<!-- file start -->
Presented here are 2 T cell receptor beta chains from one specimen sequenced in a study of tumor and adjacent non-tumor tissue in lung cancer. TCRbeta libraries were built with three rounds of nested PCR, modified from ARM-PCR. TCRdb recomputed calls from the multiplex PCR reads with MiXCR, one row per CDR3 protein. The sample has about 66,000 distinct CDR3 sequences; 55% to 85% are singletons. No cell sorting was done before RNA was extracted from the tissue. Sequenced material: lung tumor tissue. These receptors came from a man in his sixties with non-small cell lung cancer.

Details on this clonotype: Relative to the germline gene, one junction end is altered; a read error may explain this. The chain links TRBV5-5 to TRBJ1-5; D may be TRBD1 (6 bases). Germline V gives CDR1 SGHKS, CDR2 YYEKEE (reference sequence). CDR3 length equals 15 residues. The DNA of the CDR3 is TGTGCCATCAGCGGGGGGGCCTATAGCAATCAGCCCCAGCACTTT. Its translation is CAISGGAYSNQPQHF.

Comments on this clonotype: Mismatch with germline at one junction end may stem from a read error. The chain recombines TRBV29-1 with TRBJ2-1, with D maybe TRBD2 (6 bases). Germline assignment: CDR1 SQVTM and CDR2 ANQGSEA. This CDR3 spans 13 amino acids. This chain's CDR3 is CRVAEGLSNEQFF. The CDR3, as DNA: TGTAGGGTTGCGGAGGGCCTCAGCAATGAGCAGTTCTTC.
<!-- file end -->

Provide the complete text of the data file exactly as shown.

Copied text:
Presented here are 2 T cell receptor beta chains from one specimen sequenced in a study of tumor and adjacent non-tumor tissue in lung cancer. TCRbeta libraries were built with three rounds of nested PCR, modified from ARM-PCR. TCRdb recomputed calls from the multiplex PCR reads with MiXCR, one row per CDR3 protein. The sample has about 66,000 distinct CDR3 sequences; 55% to 85% are singletons. No cell sorting was done before RNA was extracted from the tissue. Sequenced material: lung tumor tissue. These receptors came from a man in his sixties with non-small cell lung cancer.

Details on this clonotype: Relative to the germline gene, one junction end is altered; a read error may explain this. The chain links TRBV5-5 to TRBJ1-5; D may be TRBD1 (6 bases). Germline V gives CDR1 SGHKS, CDR2 YYEKEE (reference sequence). CDR3 length equals 15 residues. The DNA of the CDR3 is TGTGCCATCAGCGGGGGGGCCTATAGCAATCAGCCCCAGCACTTT. Its translation is CAISGGAYSNQPQHF.

Comments on this clonotype: Mismatch with germline at one junction end may stem from a read error. The chain recombines TRBV29-1 with TRBJ2-1, with D maybe TRBD2 (6 bases). Germline assignment: CDR1 SQVTM and CDR2 ANQGSEA. This CDR3 spans 13 amino acids. This chain's CDR3 is CRVAEGLSNEQFF. The CDR3, as DNA: TGTAGGGTTGCGGAGGGCCTCAGCAATGAGCAGTTCTTC.